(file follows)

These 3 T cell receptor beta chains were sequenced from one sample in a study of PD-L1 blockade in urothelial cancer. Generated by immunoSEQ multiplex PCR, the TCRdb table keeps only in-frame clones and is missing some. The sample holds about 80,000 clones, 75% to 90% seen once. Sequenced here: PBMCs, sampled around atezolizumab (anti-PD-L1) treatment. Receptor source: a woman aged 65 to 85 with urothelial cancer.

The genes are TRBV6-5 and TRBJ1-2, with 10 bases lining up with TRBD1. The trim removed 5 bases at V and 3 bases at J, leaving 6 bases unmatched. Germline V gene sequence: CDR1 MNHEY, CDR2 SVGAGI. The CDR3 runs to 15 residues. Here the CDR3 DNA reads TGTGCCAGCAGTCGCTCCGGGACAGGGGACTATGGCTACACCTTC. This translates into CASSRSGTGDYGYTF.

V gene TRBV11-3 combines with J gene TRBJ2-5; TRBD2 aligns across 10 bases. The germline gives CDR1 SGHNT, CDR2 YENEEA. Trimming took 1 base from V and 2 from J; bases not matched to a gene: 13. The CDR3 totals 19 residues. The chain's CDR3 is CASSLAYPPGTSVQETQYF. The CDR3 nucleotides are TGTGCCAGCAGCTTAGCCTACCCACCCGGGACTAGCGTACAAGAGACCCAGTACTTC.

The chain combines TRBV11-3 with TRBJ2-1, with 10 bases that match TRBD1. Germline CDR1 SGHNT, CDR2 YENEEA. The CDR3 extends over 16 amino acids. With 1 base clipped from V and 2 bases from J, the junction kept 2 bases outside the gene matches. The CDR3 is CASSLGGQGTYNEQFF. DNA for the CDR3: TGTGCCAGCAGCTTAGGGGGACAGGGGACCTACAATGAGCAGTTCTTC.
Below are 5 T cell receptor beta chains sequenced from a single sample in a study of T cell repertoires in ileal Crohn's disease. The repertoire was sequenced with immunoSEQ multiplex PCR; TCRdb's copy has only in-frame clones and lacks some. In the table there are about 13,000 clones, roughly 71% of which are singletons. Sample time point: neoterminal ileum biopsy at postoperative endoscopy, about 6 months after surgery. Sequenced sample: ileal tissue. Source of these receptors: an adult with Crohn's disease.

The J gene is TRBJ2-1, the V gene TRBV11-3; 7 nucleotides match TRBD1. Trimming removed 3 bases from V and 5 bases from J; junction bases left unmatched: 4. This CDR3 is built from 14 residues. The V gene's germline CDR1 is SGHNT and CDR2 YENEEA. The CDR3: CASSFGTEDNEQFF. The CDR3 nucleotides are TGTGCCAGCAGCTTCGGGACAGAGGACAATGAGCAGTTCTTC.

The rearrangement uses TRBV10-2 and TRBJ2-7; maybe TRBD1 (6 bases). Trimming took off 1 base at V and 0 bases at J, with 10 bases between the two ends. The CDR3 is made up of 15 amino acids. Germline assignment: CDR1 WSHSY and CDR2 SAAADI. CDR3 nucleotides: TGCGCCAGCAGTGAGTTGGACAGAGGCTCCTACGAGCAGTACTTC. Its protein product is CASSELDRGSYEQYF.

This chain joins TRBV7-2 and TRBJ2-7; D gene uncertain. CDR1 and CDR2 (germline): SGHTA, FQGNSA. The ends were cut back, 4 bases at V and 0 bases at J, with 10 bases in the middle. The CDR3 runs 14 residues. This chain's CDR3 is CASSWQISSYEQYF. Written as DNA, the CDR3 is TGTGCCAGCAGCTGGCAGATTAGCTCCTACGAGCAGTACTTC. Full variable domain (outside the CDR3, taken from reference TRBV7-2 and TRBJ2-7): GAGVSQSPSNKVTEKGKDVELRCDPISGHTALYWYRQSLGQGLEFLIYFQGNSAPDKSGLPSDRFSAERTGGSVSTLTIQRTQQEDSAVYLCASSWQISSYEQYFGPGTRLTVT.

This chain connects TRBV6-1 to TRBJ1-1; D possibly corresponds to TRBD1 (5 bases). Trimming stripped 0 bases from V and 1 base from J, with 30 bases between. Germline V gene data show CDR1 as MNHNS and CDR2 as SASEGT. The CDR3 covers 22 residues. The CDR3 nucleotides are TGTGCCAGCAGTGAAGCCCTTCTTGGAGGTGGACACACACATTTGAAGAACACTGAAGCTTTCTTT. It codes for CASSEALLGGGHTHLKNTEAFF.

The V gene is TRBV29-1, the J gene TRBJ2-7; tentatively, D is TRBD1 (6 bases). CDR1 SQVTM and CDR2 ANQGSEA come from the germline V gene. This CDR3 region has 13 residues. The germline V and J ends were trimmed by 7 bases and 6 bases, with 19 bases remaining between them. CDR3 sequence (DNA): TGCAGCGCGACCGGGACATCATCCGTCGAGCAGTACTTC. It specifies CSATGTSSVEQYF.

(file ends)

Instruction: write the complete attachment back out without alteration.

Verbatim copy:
These 3 T cell receptor beta chains were sequenced from one sample in a study of PD-L1 blockade in urothelial cancer. Generated by immunoSEQ multiplex PCR, the TCRdb table keeps only in-frame clones and is missing some. The sample holds about 80,000 clones, 75% to 90% seen once. Sequenced here: PBMCs, sampled around atezolizumab (anti-PD-L1) treatment. Receptor source: a woman aged 65 to 85 with urothelial cancer.

The genes are TRBV6-5 and TRBJ1-2, with 10 bases lining up with TRBD1. The trim removed 5 bases at V and 3 bases at J, leaving 6 bases unmatched. Germline V gene sequence: CDR1 MNHEY, CDR2 SVGAGI. The CDR3 runs to 15 residues. Here the CDR3 DNA reads TGTGCCAGCAGTCGCTCCGGGACAGGGGACTATGGCTACACCTTC. This translates into CASSRSGTGDYGYTF.

V gene TRBV11-3 combines with J gene TRBJ2-5; TRBD2 aligns across 10 bases. The germline gives CDR1 SGHNT, CDR2 YENEEA. Trimming took 1 base from V and 2 from J; bases not matched to a gene: 13. The CDR3 totals 19 residues. The chain's CDR3 is CASSLAYPPGTSVQETQYF. The CDR3 nucleotides are TGTGCCAGCAGCTTAGCCTACCCACCCGGGACTAGCGTACAAGAGACCCAGTACTTC.

The chain combines TRBV11-3 with TRBJ2-1, with 10 bases that match TRBD1. Germline CDR1 SGHNT, CDR2 YENEEA. The CDR3 extends over 16 amino acids. With 1 base clipped from V and 2 bases from J, the junction kept 2 bases outside the gene matches. The CDR3 is CASSLGGQGTYNEQFF. DNA for the CDR3: TGTGCCAGCAGCTTAGGGGGACAGGGGACCTACAATGAGCAGTTCTTC.
Below are 5 T cell receptor beta chains sequenced from a single sample in a study of T cell repertoires in ileal Crohn's disease. The repertoire was sequenced with immunoSEQ multiplex PCR; TCRdb's copy has only in-frame clones and lacks some. In the table there are about 13,000 clones, roughly 71% of which are singletons. Sample time point: neoterminal ileum biopsy at postoperative endoscopy, about 6 months after surgery. Sequenced sample: ileal tissue. Source of these receptors: an adult with Crohn's disease.

The J gene is TRBJ2-1, the V gene TRBV11-3; 7 nucleotides match TRBD1. Trimming removed 3 bases from V and 5 bases from J; junction bases left unmatched: 4. This CDR3 is built from 14 residues. The V gene's germline CDR1 is SGHNT and CDR2 YENEEA. The CDR3: CASSFGTEDNEQFF. The CDR3 nucleotides are TGTGCCAGCAGCTTCGGGACAGAGGACAATGAGCAGTTCTTC.

The rearrangement uses TRBV10-2 and TRBJ2-7; maybe TRBD1 (6 bases). Trimming took off 1 base at V and 0 bases at J, with 10 bases between the two ends. The CDR3 is made up of 15 amino acids. Germline assignment: CDR1 WSHSY and CDR2 SAAADI. CDR3 nucleotides: TGCGCCAGCAGTGAGTTGGACAGAGGCTCCTACGAGCAGTACTTC. Its protein product is CASSELDRGSYEQYF.

This chain joins TRBV7-2 and TRBJ2-7; D gene uncertain. CDR1 and CDR2 (germline): SGHTA, FQGNSA. The ends were cut back, 4 bases at V and 0 bases at J, with 10 bases in the middle. The CDR3 runs 14 residues. This chain's CDR3 is CASSWQISSYEQYF. Written as DNA, the CDR3 is TGTGCCAGCAGCTGGCAGATTAGCTCCTACGAGCAGTACTTC. Full variable domain (outside the CDR3, taken from reference TRBV7-2 and TRBJ2-7): GAGVSQSPSNKVTEKGKDVELRCDPISGHTALYWYRQSLGQGLEFLIYFQGNSAPDKSGLPSDRFSAERTGGSVSTLTIQRTQQEDSAVYLCASSWQISSYEQYFGPGTRLTVT.

This chain connects TRBV6-1 to TRBJ1-1; D possibly corresponds to TRBD1 (5 bases). Trimming stripped 0 bases from V and 1 base from J, with 30 bases between. Germline V gene data show CDR1 as MNHNS and CDR2 as SASEGT. The CDR3 covers 22 residues. The CDR3 nucleotides are TGTGCCAGCAGTGAAGCCCTTCTTGGAGGTGGACACACACATTTGAAGAACACTGAAGCTTTCTTT. It codes for CASSEALLGGGHTHLKNTEAFF.

The V gene is TRBV29-1, the J gene TRBJ2-7; tentatively, D is TRBD1 (6 bases). CDR1 SQVTM and CDR2 ANQGSEA come from the germline V gene. This CDR3 region has 13 residues. The germline V and J ends were trimmed by 7 bases and 6 bases, with 19 bases remaining between them. CDR3 sequence (DNA): TGCAGCGCGACCGGGACATCATCCGTCGAGCAGTACTTC. It specifies CSATGTSSVEQYF.